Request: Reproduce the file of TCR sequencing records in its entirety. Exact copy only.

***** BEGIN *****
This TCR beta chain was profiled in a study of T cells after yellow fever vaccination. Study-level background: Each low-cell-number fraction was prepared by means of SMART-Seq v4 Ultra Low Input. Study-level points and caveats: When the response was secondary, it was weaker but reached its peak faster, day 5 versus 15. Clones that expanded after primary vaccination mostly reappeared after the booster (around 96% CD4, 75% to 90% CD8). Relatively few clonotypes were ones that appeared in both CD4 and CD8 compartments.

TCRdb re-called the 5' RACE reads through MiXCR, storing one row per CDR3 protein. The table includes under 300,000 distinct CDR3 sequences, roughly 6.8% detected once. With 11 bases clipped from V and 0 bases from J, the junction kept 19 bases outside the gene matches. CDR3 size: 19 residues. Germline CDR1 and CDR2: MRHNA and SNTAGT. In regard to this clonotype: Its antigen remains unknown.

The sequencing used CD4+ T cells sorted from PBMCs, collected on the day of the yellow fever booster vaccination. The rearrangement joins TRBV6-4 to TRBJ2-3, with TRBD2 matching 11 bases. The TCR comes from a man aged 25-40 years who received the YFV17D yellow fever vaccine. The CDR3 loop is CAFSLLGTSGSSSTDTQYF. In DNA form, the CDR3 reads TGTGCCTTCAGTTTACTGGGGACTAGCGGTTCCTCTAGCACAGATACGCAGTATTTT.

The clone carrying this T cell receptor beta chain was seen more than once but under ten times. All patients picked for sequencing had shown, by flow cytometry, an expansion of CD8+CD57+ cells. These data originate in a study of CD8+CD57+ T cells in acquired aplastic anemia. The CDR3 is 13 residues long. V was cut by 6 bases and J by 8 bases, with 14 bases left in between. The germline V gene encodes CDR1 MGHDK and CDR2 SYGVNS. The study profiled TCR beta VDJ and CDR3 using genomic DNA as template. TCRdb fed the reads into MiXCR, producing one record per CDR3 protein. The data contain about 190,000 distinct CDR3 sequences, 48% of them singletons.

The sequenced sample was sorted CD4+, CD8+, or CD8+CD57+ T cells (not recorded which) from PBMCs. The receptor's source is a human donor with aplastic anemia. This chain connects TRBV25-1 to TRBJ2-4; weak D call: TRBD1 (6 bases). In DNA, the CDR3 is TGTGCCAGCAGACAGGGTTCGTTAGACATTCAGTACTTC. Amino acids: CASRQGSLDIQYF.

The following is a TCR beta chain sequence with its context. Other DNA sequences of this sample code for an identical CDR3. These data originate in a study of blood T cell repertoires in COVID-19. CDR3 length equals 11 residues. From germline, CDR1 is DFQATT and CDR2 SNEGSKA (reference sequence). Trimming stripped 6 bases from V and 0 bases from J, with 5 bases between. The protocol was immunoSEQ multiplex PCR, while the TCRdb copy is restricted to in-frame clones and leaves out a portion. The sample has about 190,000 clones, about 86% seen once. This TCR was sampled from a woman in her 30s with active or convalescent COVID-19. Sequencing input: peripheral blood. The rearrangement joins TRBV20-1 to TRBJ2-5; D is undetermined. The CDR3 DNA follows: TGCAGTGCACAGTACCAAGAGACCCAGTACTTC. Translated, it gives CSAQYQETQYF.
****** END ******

This TCR beta chain was profiled in a study of T cells after yellow fever vaccination. Study-level background: Each low-cell-number fraction was prepared by means of SMART-Seq v4 Ultra Low Input. Study-level points and caveats: When the response was secondary, it was weaker but reached its peak faster, day 5 versus 15. Clones that expanded after primary vaccination mostly reappeared after the booster (around 96% CD4, 75% to 90% CD8). Relatively few clonotypes were ones that appeared in both CD4 and CD8 compartments.

TCRdb re-called the 5' RACE reads through MiXCR, storing one row per CDR3 protein. The table includes under 300,000 distinct CDR3 sequences, roughly 6.8% detected once. With 11 bases clipped from V and 0 bases from J, the junction kept 19 bases outside the gene matches. CDR3 size: 19 residues. Germline CDR1 and CDR2: MRHNA and SNTAGT. In regard to this clonotype: Its antigen remains unknown.

The sequencing used CD4+ T cells sorted from PBMCs, collected on the day of the yellow fever booster vaccination. The rearrangement joins TRBV6-4 to TRBJ2-3, with TRBD2 matching 11 bases. The TCR comes from a man aged 25-40 years who received the YFV17D yellow fever vaccine. The CDR3 loop is CAFSLLGTSGSSSTDTQYF. In DNA form, the CDR3 reads TGTGCCTTCAGTTTACTGGGGACTAGCGGTTCCTCTAGCACAGATACGCAGTATTTT.

The clone carrying this T cell receptor beta chain was seen more than once but under ten times. All patients picked for sequencing had shown, by flow cytometry, an expansion of CD8+CD57+ cells. These data originate in a study of CD8+CD57+ T cells in acquired aplastic anemia. The CDR3 is 13 residues long. V was cut by 6 bases and J by 8 bases, with 14 bases left in between. The germline V gene encodes CDR1 MGHDK and CDR2 SYGVNS. The study profiled TCR beta VDJ and CDR3 using genomic DNA as template. TCRdb fed the reads into MiXCR, producing one record per CDR3 protein. The data contain about 190,000 distinct CDR3 sequences, 48% of them singletons.

The sequenced sample was sorted CD4+, CD8+, or CD8+CD57+ T cells (not recorded which) from PBMCs. The receptor's source is a human donor with aplastic anemia. This chain connects TRBV25-1 to TRBJ2-4; weak D call: TRBD1 (6 bases). In DNA, the CDR3 is TGTGCCAGCAGACAGGGTTCGTTAGACATTCAGTACTTC. Amino acids: CASRQGSLDIQYF.

The following is a TCR beta chain sequence with its context. Other DNA sequences of this sample code for an identical CDR3. These data originate in a study of blood T cell repertoires in COVID-19. CDR3 length equals 11 residues. From germline, CDR1 is DFQATT and CDR2 SNEGSKA (reference sequence). Trimming stripped 6 bases from V and 0 bases from J, with 5 bases between. The protocol was immunoSEQ multiplex PCR, while the TCRdb copy is restricted to in-frame clones and leaves out a portion. The sample has about 190,000 clones, about 86% seen once. This TCR was sampled from a woman in her 30s with active or convalescent COVID-19. Sequencing input: peripheral blood. The rearrangement joins TRBV20-1 to TRBJ2-5; D is undetermined. The CDR3 DNA follows: TGCAGTGCACAGTACCAAGAGACCCAGTACTTC. Translated, it gives CSAQYQETQYF.